Office of Human Rights

Accessibility Awareness Day proves educational

Accessibility Awareness Day photo

Dion Carter, equity and human rights manager, and Denise Livingston, administrative assistant in the Office of Human Rights, Equity and Accessibility, staff a booth during Accessibility Awareness Day activities Tuesday in the CAW Student Centre. Students, faculty and staff learned about a variety of topics during the day-long series of sessions on the theme “Building an Accessible Community.”

Day dedicated to accessibility awareness

About 1.85 million people in Ontario have a disability—one in seven Ontarians. Over the next 20 years, this number will rise to one in five.

Agnes MacKillop, compliance assistance training officer with the Accessibility Directorate of Ontario Keynote Speaker, will discuss how we can all help to ensure they are able to participate fully in society in her free public presentation, “Join our Journey toward an Accessible Ontario,” as the opening keynote of today’s Accessibility Awareness Day.

Hundreds entranced by cultural festival

The Celebration of Nations was a wonderful opportunity to share his culture, said Navpreet Singh. The master of engineering student was part of a group which performed a traditional Punjabi dance marking the harvest.

“We thoroughly enjoyed our folk dance,” he said following the performance Thursday in the CAW Student Centre. “We are showing our culture to the whole world.”

Open house donations “priceless” for Colombian children

Donations by guests at the Office of Human Rights Equity and Accessibility open house on December 10 have put a smile on the faces of some children in Bogota, Colombia.

The office collected clothes and a variety of school supplies for the Children of the Andes Foundation as well as a gift of $30 from an off-campus donor and one of $250 from a campus “secret Santa.”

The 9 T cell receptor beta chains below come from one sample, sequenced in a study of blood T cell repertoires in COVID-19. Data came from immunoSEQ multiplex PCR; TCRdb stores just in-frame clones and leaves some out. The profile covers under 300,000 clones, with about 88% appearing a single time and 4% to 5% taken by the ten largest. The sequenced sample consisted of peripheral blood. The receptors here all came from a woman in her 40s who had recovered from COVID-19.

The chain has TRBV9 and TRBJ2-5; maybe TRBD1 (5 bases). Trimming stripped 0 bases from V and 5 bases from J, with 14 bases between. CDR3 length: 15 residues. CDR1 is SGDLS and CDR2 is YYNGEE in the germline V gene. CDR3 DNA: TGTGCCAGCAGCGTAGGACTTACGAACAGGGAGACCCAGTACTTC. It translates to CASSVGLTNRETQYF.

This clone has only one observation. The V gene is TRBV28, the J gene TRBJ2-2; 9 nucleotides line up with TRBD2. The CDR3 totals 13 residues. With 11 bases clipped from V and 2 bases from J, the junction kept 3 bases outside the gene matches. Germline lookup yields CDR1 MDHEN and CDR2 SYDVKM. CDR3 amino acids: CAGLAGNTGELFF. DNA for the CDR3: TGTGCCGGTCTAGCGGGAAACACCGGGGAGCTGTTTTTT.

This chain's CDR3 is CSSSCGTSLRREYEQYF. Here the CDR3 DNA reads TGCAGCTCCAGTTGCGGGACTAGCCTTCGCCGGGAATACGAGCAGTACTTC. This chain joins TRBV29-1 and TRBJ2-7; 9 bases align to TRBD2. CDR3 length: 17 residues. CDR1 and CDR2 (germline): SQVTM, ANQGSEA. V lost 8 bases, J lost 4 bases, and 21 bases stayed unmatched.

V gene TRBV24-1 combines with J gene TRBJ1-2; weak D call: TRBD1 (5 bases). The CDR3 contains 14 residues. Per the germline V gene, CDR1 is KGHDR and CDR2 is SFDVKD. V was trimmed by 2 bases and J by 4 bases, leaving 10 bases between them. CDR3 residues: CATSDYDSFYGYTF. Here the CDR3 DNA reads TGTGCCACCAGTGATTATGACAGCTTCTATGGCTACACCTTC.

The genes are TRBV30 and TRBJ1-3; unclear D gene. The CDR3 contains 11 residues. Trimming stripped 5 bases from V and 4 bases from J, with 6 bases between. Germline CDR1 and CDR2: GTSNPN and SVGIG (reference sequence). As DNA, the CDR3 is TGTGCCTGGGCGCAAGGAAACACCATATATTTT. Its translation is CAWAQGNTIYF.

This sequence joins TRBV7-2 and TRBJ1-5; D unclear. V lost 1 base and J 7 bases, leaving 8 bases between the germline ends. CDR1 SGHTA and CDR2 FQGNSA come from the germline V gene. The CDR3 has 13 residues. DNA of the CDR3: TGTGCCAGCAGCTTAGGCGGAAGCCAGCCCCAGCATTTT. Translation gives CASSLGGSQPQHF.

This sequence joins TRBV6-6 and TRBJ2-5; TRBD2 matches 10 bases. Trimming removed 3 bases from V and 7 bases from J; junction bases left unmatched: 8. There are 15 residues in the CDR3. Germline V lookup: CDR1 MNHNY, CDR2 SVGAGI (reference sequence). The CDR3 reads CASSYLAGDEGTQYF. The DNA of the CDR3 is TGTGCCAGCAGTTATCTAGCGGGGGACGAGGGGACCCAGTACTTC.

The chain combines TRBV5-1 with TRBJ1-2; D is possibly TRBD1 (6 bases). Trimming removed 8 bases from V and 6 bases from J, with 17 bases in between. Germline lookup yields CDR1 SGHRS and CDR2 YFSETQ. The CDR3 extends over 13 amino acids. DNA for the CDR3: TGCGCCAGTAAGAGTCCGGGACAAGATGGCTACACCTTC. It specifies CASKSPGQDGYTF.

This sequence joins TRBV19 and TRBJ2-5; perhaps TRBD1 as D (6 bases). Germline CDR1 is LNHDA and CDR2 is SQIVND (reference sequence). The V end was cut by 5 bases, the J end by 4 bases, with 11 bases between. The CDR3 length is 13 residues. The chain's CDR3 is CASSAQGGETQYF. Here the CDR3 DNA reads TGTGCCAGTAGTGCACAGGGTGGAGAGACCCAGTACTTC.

Organizers issue call for participation in Accessibility Awareness Day

Organizers of Accessibility Awareness Day, March 5 on the University of Windsor campus, have issued a call for proposals inviting presenters to share their expertise and experiences on the theme “Building an Accessible Community.”

The interactive day will provide an opportunity for members of the University community as well as members of the broader Windsor-Essex community to come together to learn about and discuss accessibility initiatives.

Topics to be discussed include:

Open house to outfit Colombian schoolchildren

An open house reception in observance of International Human Rights Day, December 10, will support schoolchildren in Bogotá, Colombia.

The Office of Human Rights, Equity and Accessibility is hosting the event Monday from noon to 2 p.m. at 310 Sunset Avenue. The campus community is invited to mingle, to enjoy some light refreshments and finger foods, and to help to a good cause.

New Convocation tradition reflects diversity on campus

The institution of a moment of reflection to replace prayer during University of Windsor Convocation ceremonies will create a more inclusive atmosphere, says Kaye Johnson, director of the Office of Human Rights, Equity and Accessibility.

“We operate to make things as inclusive as possible—widening the circle,” she says. “A moment of silent reflection will allow people to use this time as they need to, not as someone else decides.”

Funding available for women’s campus safety initiatives

The Women’s Campus Safety Grant Committee is seeking applications for funding for initiatives to promote safety for women on campus.

A presidential standing committee established to address women’s safety issues on campus, it invites creative, innovative proposals from members of the university community, including individuals or groups, faculty, staff and students. The Ministry of Training, Colleges and Universities has funded the grant since 1991.

Submissions are required to support one of the following broad categories/objectives:

Specialized maps to assist visually impaired in navigating campus

New maps will help people with visual disabilities to make their way through the campus, says Anne Mullen of the office of human rights, equity and accessibility.

The maps are available in large print format and in Braille—which employs raised print for interpretation by touch.

“It boils down to independence,” says Mullen, manager of accessibility and human rights. “Everyone should have the opportunity to navigate the campus on their own.”